Court Ducks 'In God We Trust' Case

The Supreme Court on Monday sidestepped a dispute over the constitutionality of putting "In God We Trust" on government buildings.

Earlier this year justices were splintered on the appropriateness of Ten Commandments displays in and near government buildings.

The court did not comment in rejecting an appeal over an "In God We Trust" inscription on the Davidson County Government Center in Lexington, N.C.

The inscription, in 18-inch block letters, was paid for with donations from individuals and churches in 2002. It is more prominent than the name of the building, according to opponents.

Charles F. Lambeth Jr. and Michael D. Lea, two lawyers who regularly practice in the North Carolina center, filed the lawsuit.

A panel of the 4th U.S. Circuit Court of Appeals said that "In God We Trust" appears on the nation's coins and was made the national motto by Congress.

"In this situation, the reasonable observer must be deemed aware of the patriotic uses, both historical and present, of the phrase 'In God We Trust,"' the court ruled.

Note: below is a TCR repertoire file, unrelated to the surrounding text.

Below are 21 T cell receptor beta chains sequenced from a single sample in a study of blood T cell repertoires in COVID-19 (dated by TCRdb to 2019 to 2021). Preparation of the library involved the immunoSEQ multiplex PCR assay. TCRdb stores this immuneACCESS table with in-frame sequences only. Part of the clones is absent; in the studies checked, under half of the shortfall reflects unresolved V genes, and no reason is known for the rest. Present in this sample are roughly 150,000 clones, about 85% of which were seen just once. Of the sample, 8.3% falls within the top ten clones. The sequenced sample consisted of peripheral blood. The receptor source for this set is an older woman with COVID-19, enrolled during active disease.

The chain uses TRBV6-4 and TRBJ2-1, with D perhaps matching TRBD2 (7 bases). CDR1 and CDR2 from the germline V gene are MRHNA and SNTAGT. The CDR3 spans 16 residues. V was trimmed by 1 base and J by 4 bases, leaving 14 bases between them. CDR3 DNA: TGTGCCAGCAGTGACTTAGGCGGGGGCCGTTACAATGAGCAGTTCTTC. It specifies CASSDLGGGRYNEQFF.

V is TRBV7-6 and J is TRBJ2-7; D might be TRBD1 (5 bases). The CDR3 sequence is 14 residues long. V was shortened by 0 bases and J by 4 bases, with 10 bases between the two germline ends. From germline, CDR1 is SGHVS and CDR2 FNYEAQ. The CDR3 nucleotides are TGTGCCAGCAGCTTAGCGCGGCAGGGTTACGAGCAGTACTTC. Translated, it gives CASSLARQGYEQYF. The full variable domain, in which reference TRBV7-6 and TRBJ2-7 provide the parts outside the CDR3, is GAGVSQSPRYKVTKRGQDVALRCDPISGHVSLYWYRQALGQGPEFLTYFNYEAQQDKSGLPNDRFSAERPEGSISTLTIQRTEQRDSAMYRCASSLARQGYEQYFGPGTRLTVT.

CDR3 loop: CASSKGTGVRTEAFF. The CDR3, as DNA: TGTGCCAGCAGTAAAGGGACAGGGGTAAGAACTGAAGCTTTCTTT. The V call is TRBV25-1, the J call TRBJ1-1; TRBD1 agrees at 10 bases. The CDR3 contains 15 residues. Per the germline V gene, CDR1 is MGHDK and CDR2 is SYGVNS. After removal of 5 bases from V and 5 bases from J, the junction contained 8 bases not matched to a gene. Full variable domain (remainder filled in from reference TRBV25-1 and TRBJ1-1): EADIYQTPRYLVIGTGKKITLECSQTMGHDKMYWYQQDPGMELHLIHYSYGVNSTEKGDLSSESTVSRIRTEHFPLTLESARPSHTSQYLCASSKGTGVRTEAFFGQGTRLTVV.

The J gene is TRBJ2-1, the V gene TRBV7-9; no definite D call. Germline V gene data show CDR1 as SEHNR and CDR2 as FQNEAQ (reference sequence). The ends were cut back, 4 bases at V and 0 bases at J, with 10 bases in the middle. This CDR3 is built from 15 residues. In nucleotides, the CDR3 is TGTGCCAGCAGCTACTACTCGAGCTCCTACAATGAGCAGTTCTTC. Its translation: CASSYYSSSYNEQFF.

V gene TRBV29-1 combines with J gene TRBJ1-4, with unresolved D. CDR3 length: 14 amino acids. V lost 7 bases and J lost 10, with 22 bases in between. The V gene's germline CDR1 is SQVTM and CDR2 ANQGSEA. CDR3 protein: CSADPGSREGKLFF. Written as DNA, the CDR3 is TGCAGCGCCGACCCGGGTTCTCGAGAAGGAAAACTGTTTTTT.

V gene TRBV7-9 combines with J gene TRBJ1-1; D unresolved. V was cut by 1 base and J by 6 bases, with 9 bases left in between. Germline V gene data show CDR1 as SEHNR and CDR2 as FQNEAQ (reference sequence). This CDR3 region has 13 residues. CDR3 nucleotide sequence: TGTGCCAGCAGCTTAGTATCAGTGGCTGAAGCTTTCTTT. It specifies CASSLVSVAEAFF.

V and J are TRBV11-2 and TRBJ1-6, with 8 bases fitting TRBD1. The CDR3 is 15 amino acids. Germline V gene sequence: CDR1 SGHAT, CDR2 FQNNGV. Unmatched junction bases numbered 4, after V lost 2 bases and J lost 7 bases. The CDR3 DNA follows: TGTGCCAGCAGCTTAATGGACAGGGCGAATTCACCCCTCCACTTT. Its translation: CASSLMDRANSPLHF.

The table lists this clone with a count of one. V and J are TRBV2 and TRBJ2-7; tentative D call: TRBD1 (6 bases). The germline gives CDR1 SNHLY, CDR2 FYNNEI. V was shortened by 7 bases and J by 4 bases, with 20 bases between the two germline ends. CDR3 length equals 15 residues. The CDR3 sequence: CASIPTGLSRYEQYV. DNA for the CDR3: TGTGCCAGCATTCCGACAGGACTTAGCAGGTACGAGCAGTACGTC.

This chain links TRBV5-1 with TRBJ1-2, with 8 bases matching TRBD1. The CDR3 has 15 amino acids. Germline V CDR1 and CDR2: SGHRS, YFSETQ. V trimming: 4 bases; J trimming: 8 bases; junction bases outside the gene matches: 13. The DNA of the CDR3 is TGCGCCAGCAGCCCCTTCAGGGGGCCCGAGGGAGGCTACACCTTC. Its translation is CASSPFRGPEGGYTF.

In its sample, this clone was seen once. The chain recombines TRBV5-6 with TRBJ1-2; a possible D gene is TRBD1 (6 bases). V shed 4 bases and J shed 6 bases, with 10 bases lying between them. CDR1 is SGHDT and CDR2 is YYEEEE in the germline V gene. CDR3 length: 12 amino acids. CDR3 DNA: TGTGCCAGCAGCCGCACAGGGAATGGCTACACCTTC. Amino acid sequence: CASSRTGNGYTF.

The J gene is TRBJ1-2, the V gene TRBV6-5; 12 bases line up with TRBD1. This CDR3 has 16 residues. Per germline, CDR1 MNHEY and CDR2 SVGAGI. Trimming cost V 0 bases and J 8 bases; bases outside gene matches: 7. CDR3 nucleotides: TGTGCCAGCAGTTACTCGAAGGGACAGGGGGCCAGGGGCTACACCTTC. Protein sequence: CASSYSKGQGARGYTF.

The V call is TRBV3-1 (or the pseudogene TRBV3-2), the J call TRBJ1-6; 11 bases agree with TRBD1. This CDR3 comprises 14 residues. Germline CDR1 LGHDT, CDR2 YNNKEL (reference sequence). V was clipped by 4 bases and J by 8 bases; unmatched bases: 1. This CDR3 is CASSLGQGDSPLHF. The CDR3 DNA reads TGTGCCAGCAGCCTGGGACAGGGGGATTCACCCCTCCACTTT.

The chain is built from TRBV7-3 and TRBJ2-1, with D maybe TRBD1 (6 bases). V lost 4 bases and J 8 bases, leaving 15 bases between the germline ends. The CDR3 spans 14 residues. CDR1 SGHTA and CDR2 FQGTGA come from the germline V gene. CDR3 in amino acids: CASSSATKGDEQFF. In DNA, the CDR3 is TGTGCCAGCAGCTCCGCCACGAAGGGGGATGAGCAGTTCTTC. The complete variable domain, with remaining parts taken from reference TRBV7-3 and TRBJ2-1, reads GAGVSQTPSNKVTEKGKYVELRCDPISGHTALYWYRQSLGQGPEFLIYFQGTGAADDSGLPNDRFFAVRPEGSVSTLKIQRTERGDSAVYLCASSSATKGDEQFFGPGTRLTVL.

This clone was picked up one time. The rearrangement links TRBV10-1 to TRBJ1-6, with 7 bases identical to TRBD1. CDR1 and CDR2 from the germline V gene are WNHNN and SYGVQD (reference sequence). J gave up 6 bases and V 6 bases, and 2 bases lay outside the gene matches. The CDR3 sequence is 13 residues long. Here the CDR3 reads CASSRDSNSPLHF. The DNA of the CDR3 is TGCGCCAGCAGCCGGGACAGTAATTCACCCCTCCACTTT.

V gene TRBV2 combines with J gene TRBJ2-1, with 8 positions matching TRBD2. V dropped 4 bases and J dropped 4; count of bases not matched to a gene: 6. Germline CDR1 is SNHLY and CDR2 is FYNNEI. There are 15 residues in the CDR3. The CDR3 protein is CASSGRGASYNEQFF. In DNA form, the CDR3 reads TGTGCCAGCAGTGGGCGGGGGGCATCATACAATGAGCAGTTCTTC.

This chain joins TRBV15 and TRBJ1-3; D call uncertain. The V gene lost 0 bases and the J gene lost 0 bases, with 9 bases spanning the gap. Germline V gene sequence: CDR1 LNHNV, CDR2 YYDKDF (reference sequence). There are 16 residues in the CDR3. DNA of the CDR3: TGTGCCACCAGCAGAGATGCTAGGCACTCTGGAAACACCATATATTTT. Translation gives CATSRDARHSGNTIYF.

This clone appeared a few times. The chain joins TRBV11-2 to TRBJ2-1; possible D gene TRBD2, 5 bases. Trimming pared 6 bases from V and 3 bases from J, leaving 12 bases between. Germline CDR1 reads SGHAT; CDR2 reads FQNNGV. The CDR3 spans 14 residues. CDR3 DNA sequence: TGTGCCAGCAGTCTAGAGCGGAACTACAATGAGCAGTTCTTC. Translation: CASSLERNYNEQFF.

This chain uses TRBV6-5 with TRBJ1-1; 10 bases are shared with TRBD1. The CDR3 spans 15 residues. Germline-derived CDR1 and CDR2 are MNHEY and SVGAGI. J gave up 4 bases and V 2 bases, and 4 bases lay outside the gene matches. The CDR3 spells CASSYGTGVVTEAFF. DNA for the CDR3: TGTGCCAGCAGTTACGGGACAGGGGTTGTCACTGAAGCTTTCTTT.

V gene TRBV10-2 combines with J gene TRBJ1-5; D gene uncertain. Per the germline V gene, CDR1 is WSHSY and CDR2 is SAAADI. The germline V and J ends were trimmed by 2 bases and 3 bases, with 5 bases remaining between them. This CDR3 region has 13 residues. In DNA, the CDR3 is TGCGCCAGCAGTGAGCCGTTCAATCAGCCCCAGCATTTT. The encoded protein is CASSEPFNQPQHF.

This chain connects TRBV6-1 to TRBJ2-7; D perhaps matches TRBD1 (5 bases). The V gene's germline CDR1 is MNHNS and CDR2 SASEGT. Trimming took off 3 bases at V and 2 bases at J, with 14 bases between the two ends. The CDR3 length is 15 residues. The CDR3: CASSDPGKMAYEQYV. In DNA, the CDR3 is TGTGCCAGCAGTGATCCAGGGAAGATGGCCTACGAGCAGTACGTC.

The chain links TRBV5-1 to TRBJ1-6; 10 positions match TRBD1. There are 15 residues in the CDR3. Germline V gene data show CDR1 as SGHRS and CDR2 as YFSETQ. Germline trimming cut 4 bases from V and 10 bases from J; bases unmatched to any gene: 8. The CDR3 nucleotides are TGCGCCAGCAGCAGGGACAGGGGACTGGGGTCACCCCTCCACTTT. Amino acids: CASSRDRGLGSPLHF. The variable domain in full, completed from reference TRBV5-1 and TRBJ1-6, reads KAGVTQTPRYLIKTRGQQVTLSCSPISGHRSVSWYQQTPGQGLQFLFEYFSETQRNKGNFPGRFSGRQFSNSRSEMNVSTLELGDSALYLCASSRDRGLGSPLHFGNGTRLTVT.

George Daly, the Charlotte, N.C., attorney for opponents of the inscription, told justices in a filing that "In God We Trust' is the national motto, but it is also a religious creed, a statement of communal religious belief."

James Morgan Jr., the county's attorney, said that Ten Commandments displays are different from "In God We Trust" which has "been displayed for decades on government buildings and on the coins and paper money."

The case is Lambeth v. Board of Commissioners of Davidson County, 05-203.

In other decisions Monday, the Supreme Court:

  • ruled that parents who demand better special education programs for their children have the burden of proof in the challenges.

  • agreed to consider reinstating rules that keep newspapers and magazines out of the hands of disruptive Pennsylvania inmates, a case that court nominee Samuel Alito dealt with.

  • refused to review Florida's lifetime ban on voting rights for convicted felons, a case that would have had national implications for millions of would-be voters.

  • dismissed a case that would have spelled out what police should do when suspects demand to see an attorney, but then talk anyway.


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